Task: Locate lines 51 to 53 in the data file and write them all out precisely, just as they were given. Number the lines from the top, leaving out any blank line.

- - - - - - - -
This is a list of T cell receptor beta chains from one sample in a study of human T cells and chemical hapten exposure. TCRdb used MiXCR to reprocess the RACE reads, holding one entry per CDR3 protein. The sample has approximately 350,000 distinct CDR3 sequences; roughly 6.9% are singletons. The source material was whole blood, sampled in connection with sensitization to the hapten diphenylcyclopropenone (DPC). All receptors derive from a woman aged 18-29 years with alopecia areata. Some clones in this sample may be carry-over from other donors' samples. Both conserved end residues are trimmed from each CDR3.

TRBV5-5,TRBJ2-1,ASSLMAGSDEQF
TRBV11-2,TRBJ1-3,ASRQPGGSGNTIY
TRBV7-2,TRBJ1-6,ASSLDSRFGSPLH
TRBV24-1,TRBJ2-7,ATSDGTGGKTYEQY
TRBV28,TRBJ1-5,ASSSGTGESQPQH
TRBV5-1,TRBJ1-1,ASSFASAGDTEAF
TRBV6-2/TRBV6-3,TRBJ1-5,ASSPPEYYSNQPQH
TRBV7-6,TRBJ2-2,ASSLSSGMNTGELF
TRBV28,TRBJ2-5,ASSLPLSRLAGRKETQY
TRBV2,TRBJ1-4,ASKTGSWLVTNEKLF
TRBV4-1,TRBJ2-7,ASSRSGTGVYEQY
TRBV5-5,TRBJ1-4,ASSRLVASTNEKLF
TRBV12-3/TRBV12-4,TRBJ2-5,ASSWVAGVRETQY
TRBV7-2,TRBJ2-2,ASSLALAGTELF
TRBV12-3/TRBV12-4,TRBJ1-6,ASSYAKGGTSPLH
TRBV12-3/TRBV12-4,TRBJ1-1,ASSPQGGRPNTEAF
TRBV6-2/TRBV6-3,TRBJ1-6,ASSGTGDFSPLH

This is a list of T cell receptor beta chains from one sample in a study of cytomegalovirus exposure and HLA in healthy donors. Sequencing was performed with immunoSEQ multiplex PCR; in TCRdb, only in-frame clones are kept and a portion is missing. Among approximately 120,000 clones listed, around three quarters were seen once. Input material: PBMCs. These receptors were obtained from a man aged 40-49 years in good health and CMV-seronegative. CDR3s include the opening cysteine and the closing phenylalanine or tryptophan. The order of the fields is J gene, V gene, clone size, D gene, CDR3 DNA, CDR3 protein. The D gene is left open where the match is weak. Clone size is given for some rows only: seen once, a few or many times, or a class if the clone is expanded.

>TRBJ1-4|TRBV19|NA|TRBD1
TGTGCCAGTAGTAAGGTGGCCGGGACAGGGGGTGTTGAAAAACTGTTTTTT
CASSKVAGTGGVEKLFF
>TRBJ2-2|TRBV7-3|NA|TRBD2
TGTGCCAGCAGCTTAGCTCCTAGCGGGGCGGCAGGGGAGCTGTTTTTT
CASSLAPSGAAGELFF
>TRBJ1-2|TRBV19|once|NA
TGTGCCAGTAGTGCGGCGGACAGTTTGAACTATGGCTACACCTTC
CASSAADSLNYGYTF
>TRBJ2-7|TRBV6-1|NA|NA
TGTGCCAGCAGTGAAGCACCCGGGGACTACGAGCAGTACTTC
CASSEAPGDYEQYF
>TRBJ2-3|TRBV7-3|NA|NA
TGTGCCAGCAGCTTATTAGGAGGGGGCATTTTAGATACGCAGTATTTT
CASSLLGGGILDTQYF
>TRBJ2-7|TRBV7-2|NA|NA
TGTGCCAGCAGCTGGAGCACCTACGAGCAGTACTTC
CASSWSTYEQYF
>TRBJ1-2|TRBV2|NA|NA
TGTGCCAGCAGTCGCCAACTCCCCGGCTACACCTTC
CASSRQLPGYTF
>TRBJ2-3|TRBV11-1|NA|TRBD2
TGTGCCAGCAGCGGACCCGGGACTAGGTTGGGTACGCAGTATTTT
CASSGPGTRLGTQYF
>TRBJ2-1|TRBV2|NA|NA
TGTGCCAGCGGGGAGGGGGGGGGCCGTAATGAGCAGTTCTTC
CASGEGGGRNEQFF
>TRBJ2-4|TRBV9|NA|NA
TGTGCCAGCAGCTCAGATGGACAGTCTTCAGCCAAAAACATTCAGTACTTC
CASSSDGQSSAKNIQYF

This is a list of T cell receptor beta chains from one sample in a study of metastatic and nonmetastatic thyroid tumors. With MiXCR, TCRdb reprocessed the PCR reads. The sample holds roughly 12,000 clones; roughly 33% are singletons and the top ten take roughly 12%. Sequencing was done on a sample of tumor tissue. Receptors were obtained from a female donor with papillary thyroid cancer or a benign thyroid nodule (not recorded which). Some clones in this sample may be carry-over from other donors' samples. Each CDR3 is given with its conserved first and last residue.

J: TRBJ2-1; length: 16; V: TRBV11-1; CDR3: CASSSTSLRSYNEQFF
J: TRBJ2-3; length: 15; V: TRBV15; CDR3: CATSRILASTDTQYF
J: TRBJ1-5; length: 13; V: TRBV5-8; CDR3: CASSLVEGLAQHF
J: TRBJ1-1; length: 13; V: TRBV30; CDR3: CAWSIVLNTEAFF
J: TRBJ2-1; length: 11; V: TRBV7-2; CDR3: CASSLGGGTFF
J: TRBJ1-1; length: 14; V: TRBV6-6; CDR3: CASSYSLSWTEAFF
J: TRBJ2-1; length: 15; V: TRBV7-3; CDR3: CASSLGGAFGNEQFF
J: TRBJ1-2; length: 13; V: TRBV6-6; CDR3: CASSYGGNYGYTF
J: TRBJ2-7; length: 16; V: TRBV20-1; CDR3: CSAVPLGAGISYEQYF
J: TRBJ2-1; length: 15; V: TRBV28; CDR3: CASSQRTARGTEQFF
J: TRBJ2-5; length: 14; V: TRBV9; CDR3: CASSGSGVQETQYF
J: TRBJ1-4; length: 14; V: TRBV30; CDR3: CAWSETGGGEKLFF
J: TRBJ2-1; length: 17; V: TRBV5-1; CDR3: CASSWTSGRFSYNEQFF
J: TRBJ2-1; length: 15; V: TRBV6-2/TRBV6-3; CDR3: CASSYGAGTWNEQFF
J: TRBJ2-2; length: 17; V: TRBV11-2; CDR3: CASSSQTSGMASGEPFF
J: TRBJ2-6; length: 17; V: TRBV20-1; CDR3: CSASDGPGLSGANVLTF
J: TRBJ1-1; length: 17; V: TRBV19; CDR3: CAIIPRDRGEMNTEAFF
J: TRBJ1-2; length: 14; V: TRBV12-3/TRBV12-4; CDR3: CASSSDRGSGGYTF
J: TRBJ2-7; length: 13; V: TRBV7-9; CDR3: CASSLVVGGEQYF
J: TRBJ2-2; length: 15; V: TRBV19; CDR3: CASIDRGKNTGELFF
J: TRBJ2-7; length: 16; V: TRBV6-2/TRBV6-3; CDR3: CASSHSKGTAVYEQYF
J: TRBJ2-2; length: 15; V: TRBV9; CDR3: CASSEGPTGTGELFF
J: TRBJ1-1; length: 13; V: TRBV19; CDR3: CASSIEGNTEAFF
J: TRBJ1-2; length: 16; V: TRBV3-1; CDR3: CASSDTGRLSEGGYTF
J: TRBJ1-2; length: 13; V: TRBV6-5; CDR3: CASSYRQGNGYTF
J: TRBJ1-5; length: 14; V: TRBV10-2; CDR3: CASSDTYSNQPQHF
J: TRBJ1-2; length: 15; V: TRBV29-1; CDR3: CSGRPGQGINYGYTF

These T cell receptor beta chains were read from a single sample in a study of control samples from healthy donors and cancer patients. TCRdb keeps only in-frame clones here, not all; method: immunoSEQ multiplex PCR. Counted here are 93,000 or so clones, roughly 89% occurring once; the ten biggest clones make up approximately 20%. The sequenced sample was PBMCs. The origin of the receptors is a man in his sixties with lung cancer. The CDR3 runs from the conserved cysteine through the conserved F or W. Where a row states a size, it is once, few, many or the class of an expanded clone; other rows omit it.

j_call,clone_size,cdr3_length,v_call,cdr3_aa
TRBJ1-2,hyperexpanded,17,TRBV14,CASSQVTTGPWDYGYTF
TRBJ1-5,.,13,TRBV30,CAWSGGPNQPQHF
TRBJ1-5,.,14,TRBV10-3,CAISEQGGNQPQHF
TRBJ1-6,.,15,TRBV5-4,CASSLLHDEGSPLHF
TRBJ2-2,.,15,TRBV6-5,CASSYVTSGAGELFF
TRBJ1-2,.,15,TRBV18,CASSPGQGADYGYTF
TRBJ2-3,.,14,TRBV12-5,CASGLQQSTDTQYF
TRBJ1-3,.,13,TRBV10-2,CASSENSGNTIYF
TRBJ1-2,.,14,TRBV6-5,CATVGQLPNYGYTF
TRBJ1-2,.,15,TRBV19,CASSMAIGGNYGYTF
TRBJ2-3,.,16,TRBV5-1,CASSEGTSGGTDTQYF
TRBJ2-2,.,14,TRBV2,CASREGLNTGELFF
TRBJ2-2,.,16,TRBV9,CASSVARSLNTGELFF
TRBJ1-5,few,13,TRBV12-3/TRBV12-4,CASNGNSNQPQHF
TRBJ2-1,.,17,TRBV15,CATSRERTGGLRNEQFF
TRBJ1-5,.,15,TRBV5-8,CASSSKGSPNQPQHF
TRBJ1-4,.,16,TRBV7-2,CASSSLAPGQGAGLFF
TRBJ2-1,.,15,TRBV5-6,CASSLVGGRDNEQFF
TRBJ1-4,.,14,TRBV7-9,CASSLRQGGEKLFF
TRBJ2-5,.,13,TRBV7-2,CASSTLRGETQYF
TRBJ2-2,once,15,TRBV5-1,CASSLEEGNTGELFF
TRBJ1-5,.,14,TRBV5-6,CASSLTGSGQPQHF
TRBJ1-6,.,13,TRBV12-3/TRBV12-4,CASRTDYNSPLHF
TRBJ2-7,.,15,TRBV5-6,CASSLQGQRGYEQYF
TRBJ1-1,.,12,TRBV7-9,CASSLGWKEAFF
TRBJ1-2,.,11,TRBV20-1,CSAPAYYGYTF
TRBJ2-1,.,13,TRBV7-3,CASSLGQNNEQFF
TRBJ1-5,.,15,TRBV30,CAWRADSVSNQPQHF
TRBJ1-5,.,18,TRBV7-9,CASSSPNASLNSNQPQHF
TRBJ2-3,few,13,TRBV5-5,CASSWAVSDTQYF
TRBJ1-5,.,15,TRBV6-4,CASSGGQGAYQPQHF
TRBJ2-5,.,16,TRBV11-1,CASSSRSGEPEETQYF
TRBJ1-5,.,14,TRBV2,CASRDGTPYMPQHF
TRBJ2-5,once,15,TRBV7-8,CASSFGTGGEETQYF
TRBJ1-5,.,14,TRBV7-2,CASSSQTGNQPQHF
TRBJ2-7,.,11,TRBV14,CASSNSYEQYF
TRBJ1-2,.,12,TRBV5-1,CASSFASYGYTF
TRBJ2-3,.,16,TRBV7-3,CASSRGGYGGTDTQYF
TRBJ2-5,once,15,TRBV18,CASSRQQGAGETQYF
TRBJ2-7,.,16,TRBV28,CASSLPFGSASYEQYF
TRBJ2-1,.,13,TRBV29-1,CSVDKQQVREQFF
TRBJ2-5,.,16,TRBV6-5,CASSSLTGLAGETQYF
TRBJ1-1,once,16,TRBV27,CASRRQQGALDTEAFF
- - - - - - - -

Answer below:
J: TRBJ2-1; length: 16; V: TRBV11-1; CDR3: CASSSTSLRSYNEQFF
J: TRBJ2-3; length: 15; V: TRBV15; CDR3: CATSRILASTDTQYF
J: TRBJ1-5; length: 13; V: TRBV5-8; CDR3: CASSLVEGLAQHF